Three Films by Ken Loach – Blu-Ray Review

This box set of Ken Loach films comes out the same week he made some controversial statements in lieu accusations of Anti-Semitism within The Labour Party. It features the three films Loach made after his comeback with Hidden Agenda in 1990. His first run of films was in the 60s with his TV films (especially Cathy Come Home) and cinematic offerings like Kes and Poor Cow. Throughout the 70s and 80s he had real struggles getting films made—although he did a lot of television work during that time, he was only able to make four feature films during that time, not much compared to his almost Woody Allen-level of production since the ’90s.

Riff Raff, Raining Stones and Ladybird, Ladybird are very much what you would expect from Loach: they are good documents of what he was about during that period politically and socially. They are concerned with working-class people in London and Manchester, not necessarily the happiest stories or the most pleasant watches. Surprisingly the least well known is also the best: Ladybird, Ladybird is kind of an update of Cathy Come Home, and predates the similar scenes in his most recent film, I, Daniel Blake (which has been his most successful film to date and one of his weakest). It’s the only one of the three that’s based on a true story. A young woman is in a series of abusive relationships that leave her with children. She is befriended by a South American political refugee who she starts a romantic relationship with. She and he faces social services and eventually immigration departments that lack understanding. It doesn’t pull punches – you come to understand why her children are placed at risk and why social services reacts as they do. The characters are well-rounded and avoid the simplistic take of I, Daniel Blake on the benefits system and social service programmes.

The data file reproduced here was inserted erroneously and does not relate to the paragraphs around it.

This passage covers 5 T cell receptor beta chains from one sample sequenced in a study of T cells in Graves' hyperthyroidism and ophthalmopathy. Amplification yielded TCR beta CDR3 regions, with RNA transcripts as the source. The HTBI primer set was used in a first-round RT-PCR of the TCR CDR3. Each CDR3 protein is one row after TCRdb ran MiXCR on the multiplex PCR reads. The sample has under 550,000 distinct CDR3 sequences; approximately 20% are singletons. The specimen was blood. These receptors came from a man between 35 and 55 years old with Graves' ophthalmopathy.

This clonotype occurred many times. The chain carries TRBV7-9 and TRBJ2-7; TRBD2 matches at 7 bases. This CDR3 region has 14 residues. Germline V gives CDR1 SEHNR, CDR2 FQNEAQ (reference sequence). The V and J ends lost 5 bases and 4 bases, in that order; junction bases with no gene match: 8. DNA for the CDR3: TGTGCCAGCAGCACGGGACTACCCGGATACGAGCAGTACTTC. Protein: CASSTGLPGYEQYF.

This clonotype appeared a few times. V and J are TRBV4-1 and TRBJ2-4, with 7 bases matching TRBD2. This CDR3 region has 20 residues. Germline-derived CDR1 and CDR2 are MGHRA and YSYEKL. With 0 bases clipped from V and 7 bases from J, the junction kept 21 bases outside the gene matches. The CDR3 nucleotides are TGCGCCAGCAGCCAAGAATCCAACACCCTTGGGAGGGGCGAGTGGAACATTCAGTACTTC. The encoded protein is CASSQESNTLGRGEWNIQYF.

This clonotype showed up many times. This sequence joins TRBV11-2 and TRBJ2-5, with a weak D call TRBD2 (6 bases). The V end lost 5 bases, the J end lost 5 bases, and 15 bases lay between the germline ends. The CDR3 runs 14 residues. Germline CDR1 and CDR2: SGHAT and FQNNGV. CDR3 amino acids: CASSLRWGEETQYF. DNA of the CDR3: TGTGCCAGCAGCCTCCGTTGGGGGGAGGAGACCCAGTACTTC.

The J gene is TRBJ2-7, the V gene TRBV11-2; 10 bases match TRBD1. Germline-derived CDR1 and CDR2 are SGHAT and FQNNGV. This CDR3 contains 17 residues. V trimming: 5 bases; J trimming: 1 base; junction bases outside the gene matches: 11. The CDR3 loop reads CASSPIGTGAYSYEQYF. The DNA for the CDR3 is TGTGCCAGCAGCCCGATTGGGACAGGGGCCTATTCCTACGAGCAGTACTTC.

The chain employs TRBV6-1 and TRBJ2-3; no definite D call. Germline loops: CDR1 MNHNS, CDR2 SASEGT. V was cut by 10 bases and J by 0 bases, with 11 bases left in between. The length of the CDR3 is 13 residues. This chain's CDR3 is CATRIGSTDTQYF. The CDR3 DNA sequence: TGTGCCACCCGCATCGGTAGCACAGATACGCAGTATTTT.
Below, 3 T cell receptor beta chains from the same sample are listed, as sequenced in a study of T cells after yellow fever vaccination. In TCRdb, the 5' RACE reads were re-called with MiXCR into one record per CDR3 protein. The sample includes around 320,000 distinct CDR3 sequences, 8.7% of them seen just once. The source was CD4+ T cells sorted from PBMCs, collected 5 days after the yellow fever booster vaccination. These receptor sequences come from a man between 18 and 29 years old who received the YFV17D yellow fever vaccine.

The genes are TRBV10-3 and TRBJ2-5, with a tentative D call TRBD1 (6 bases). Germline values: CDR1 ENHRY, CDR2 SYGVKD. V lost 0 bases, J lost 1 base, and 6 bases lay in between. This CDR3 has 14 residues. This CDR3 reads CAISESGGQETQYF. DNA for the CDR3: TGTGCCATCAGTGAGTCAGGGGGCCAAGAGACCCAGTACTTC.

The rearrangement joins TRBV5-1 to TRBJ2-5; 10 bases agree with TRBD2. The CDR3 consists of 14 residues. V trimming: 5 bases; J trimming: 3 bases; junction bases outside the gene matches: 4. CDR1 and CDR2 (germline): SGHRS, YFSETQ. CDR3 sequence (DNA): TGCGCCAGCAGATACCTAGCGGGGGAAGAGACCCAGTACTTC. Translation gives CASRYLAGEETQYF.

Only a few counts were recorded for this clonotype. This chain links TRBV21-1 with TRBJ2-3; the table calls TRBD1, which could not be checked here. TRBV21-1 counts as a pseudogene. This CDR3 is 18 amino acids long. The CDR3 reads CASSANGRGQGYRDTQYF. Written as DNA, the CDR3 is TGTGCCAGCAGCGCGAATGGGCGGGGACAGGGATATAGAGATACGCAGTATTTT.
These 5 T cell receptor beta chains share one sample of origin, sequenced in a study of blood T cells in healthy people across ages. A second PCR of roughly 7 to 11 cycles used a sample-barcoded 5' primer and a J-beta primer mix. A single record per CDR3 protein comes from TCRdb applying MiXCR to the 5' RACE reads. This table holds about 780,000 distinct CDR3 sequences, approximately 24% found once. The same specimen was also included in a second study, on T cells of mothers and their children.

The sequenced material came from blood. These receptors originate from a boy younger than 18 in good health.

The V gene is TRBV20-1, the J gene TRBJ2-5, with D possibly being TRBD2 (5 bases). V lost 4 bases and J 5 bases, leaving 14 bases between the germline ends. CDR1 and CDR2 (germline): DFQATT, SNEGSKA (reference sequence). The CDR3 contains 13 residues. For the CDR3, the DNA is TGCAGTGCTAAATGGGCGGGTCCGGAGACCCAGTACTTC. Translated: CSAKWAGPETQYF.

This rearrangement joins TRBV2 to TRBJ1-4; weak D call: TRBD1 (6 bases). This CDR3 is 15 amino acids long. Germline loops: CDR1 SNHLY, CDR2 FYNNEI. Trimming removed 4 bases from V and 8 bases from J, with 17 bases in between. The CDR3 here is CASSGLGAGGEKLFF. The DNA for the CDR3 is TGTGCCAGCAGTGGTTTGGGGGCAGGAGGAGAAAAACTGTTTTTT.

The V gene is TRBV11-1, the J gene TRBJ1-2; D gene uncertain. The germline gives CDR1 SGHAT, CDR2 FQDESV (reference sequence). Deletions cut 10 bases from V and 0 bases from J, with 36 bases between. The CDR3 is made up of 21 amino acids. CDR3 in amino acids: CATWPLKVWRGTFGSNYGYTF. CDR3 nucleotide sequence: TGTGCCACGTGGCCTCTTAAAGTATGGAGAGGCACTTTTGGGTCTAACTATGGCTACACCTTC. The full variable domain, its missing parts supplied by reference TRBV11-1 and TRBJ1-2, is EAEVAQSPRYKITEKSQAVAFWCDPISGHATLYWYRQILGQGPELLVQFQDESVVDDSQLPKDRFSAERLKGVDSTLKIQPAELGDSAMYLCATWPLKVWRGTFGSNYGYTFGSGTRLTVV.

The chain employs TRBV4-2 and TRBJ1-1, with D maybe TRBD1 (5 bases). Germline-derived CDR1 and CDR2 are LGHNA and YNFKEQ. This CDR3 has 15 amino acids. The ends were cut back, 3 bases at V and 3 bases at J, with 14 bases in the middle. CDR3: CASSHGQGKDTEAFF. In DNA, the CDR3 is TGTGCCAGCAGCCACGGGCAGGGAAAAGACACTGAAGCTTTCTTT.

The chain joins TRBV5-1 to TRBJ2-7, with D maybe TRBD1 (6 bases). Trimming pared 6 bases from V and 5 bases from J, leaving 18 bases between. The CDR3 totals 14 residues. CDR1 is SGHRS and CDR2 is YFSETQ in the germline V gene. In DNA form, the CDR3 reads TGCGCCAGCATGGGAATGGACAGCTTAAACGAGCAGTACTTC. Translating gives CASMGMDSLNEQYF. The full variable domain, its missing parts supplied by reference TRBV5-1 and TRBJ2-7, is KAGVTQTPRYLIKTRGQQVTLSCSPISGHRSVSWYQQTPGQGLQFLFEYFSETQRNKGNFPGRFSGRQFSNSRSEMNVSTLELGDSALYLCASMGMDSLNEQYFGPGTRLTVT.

Riff-Raff was his first film after Hidden Agenda. It’s about Stevie (Robert Carlyle), a Glasgewian who has moved to London after his release from prison. He finds work in construction, but finds himself facing corruption in the construction industry and it’s set against the backdrop of the Thatcherite gentrification of London. It’s also a love story between Stevie and Susan, a hippy free-spirit type that he meets who also has a drug addiction problem. Stevie and most of the other workers on the site are squatting, so there’s a look into the era of mass squatting in London as well. Susan disappears at one point, and the film ends a little abruptly for my liking.

Raining Stones is set in Manchester and stars Bruce Jones as Bob, the lead character alongside Ricky Tomlinson. Tomlinson also appeared in Riff-Raff as a left-leaning construction worker (a role that being a union activist and member of the Shrewsbury Two prepared him well for). It’s probably the weakest of three, following Bob as he tries to come up with money for his daughter’s communion dress for his daughter. Things don’t work out, and as he gets desperate everything starts to go wrong. Probably the most interesting character, Nat, is the local priest. Given his well-known support for Irish Republicanism, he tends to write sympathetic Catholic characters.

Riff-Raff and Raining Stones had already been released on Blu-Ray in the US, and the BFI has restored Ladybird, Ladybird in a high-def transfer approved by Loach. Special features include Loach’s Guardian lecture at the NFT in 1992, around the release of Raining Stones; an episode of Face to Face with Jeremy Isaacs, the former head of Channel 4 (which was a big supporter of Loach’s work over the years-all of these films were partly funded by Film4); and a documentary called Carry On Ken, which was made around the time of The Wind That Shakes the Barley. In addition, there is a booklet with new and old writing on Loach’s work. Let’s hope that in the near future the BFI can get the rights to Land and Freedom, which is also due for a re-release; the BFI archive should have some archival footage of Spanish Civil War that would really enhance it as part of a  new package.


Ian Schultz

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